spot the difference

FAMICON □ The distinctive colour scheme of the Famicom was taken from Nintendo President Yamauchi’s scarf, though Uemura says they never quite got the shade right. □ The controllers were wired into the console to save on production costs and could be clipped into place on either side of the machine. □ The second controller had a built-in microphone which could be used as an input device, an idea clearly ahead of its time. NES □ The front-loading system was designed to make the machine look like a video recorder rather than a games console. □ The restyled controllers adopted the colour scheme and more angular look of the NES and could now be plugged in and out. □ Cartridges were shielded once inserted to discourage children with wandering fingers getting an electric shock. TOP LOADER □ The remodelled…

1 最少
kong story

If you’ve read David Sheff’s excellent history of Nintendo, Game Over, you’ll be aware that Nintendo initially approached Atari about distributing its console in the United States, and Uemura was one of the people tasked with showing Atari its work in progress. “They were really surprised we were making our own hardware [for a home console],” he recalls. “We had to show them the blueprint of the PCB to prove we had made it. They didn’t believe it was our work! But the reason we could make such hardware is because we had made such amazing arcade hardware. That was very important. We weren’t just looking at other consoles. We were thinking about Donkey Kong!” Indeed, it was a squabble over the rights to the home conversions of Donkey Kong…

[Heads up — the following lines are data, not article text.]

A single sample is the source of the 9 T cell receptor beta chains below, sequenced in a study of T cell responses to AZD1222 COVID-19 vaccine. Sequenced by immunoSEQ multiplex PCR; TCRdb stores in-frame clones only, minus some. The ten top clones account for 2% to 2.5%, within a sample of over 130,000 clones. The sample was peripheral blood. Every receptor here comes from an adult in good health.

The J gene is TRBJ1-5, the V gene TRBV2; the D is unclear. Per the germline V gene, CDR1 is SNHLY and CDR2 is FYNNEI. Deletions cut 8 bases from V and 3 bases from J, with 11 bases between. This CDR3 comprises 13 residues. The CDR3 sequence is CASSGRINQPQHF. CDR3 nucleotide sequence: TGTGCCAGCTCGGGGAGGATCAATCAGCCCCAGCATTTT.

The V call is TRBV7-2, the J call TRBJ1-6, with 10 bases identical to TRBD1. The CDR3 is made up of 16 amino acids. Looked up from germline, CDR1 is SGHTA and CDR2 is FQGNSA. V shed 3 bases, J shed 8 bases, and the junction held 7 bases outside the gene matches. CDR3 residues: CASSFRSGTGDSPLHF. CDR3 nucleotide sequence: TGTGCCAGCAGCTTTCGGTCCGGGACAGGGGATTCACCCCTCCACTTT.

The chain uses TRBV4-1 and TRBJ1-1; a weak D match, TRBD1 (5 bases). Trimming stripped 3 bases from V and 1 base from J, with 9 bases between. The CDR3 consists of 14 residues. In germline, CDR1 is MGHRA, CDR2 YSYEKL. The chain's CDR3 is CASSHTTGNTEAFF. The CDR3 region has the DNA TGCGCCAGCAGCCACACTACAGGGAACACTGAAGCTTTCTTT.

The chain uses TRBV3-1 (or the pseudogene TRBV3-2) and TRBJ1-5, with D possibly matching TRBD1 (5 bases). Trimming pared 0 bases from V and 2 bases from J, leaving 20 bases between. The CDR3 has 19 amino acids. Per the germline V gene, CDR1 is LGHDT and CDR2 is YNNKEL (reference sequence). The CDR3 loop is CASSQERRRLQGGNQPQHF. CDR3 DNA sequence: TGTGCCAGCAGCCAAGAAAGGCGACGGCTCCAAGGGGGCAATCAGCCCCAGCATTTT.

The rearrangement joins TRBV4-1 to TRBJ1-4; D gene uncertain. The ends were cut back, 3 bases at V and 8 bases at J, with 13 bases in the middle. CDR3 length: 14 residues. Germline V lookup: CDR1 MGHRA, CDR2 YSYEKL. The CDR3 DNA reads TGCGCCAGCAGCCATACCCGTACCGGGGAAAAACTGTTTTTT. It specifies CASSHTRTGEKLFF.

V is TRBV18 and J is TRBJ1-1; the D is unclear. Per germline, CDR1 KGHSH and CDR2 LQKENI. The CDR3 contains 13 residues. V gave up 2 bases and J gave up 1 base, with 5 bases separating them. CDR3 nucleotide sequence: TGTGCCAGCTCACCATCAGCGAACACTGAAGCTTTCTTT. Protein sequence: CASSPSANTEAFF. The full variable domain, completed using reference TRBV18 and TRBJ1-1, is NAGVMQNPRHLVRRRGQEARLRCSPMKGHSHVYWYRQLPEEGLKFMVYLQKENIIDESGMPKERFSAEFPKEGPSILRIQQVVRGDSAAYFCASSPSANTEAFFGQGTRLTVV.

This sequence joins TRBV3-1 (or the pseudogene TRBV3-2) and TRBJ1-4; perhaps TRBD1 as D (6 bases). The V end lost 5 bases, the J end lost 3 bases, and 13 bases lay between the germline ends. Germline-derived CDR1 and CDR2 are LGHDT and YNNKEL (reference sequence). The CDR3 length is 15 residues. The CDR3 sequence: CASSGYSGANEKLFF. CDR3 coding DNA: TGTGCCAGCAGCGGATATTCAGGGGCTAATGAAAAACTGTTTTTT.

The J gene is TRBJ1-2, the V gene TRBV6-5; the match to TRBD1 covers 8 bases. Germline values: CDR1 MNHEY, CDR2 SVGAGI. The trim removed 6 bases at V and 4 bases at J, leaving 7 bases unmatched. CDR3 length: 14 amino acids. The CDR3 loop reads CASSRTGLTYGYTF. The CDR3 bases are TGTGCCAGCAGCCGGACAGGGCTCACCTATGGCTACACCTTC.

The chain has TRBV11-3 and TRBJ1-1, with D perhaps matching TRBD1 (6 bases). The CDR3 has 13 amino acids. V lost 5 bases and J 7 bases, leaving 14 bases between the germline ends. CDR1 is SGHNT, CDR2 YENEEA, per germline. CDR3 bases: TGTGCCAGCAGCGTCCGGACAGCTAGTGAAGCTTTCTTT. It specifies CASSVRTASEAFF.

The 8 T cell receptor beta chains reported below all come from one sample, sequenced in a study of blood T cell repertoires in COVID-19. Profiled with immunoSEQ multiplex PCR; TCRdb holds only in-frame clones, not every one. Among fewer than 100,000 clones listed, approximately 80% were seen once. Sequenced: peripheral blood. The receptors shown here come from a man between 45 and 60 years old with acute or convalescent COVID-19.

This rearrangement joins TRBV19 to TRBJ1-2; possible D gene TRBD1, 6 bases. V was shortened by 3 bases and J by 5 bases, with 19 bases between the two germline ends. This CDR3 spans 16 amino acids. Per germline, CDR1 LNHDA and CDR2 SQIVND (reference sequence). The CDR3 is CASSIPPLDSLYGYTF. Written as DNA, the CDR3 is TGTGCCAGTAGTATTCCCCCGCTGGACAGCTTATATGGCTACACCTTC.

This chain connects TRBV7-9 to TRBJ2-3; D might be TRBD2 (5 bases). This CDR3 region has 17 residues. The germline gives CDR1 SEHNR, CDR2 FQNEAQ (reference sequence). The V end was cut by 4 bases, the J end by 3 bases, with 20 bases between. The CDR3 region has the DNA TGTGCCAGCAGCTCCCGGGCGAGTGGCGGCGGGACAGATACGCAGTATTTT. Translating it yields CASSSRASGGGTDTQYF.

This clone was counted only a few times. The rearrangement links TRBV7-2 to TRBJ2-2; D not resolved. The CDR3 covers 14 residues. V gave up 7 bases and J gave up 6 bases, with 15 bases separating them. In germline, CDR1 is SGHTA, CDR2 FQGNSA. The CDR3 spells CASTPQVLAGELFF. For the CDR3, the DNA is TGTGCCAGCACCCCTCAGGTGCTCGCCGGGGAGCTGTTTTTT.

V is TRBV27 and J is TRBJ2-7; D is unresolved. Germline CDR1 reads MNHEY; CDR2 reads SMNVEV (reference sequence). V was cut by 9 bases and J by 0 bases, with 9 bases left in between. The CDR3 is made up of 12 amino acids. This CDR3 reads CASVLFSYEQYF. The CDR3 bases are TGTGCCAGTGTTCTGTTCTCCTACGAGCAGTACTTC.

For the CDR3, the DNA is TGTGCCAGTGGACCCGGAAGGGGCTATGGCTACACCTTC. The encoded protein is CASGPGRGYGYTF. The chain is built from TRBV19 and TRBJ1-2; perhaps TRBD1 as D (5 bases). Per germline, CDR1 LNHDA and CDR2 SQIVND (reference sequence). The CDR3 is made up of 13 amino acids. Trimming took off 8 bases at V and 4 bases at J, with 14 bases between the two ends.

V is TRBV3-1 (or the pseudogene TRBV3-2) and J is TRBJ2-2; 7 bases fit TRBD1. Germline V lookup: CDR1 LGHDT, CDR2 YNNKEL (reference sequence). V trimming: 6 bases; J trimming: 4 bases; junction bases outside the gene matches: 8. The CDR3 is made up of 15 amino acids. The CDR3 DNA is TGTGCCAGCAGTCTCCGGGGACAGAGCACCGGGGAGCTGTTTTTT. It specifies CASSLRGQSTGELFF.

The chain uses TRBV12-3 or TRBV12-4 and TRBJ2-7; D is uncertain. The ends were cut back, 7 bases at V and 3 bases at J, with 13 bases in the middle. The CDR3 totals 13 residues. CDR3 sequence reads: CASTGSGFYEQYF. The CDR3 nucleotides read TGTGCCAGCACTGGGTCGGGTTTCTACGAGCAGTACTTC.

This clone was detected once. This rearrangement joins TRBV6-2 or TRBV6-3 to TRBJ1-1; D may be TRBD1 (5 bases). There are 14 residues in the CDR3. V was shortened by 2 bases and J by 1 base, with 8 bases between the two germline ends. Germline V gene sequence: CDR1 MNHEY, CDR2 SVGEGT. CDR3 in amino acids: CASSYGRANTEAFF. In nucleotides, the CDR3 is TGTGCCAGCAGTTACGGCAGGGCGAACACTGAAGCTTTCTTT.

2 最少
franchise starters

SUPER MARIO BROS. □ Of course he had appeared in Donkey Kong, albeit with a different name and profession, and Mario and Luigi had already starred in an frenetic coin-op, but this is where the brothers really showed the world what they could do. Super Mario World may have topped our chart of your favourite games of all time but this is where it all began. MEGA MAN □ Rock hard – that’s the man himself and the level of difficulty typical in this long-running series which debuted in 1987. The side-scrolling run-and-gun action of the original has you leaping platforms and blasting foes with a weapon handily attached to his arm. Defeating bosses rewards you with new weapons and so the carnage continues. LEGEND OF ZELDA □ After Mario, Link must surely be Nintendo’s…

1 最少
under the hood

EXPANSION PORT □ This expansion port was included for the possibility of any extra add-on devices for the console, such as disk drives and modems. However, none of the projects using the expansion port ever saw the light of day, so it’s a vestigial connector PPU □ The Picture Processing Unit was custom-built for the NES, again by Ricoh. It was a very capable piece of graphics hardware in 1983, able to display 64 sprites and up to 25 colours on the screen simultaneously from a palette of 54. CPU □ The Ricoh 2A03, a modified version of the popular 6502 CPU, is an 8-bit processor running at 1.79MHz. It’s a close relative of the CPUs used in the Atari 8-bit range, the Commodore 64, the Apple II and the BBC Micro. RAM □ The biggest limitation…